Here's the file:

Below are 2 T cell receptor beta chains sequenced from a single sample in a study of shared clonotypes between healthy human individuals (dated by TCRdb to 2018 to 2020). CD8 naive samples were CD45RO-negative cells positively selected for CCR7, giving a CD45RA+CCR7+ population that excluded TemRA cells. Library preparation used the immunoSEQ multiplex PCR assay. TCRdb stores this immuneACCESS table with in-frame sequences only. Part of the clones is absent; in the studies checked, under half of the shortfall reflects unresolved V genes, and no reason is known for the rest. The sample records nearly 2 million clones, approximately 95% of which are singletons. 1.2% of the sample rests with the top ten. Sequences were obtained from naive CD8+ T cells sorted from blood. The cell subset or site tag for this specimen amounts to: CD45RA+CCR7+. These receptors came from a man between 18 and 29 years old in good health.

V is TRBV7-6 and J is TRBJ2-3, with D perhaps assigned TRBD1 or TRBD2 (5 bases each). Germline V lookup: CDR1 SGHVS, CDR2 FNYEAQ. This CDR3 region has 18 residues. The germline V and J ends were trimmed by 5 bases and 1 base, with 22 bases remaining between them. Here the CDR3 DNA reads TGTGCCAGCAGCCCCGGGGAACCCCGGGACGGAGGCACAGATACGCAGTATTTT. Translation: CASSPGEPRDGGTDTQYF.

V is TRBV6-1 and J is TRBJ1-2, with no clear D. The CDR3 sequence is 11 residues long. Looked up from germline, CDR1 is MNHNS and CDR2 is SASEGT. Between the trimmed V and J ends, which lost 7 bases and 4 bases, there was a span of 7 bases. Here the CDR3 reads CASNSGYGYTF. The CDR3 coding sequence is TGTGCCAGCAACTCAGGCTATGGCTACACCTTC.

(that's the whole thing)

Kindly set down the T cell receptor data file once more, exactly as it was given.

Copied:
Below are 2 T cell receptor beta chains sequenced from a single sample in a study of shared clonotypes between healthy human individuals (dated by TCRdb to 2018 to 2020). CD8 naive samples were CD45RO-negative cells positively selected for CCR7, giving a CD45RA+CCR7+ population that excluded TemRA cells. Library preparation used the immunoSEQ multiplex PCR assay. TCRdb stores this immuneACCESS table with in-frame sequences only. Part of the clones is absent; in the studies checked, under half of the shortfall reflects unresolved V genes, and no reason is known for the rest. The sample records nearly 2 million clones, approximately 95% of which are singletons. 1.2% of the sample rests with the top ten. Sequences were obtained from naive CD8+ T cells sorted from blood. The cell subset or site tag for this specimen amounts to: CD45RA+CCR7+. These receptors came from a man between 18 and 29 years old in good health.

V is TRBV7-6 and J is TRBJ2-3, with D perhaps assigned TRBD1 or TRBD2 (5 bases each). Germline V lookup: CDR1 SGHVS, CDR2 FNYEAQ. This CDR3 region has 18 residues. The germline V and J ends were trimmed by 5 bases and 1 base, with 22 bases remaining between them. Here the CDR3 DNA reads TGTGCCAGCAGCCCCGGGGAACCCCGGGACGGAGGCACAGATACGCAGTATTTT. Translation: CASSPGEPRDGGTDTQYF.

V is TRBV6-1 and J is TRBJ1-2, with no clear D. The CDR3 sequence is 11 residues long. Looked up from germline, CDR1 is MNHNS and CDR2 is SASEGT. Between the trimmed V and J ends, which lost 7 bases and 4 bases, there was a span of 7 bases. Here the CDR3 reads CASNSGYGYTF. The CDR3 coding sequence is TGTGCCAGCAACTCAGGCTATGGCTACACCTTC.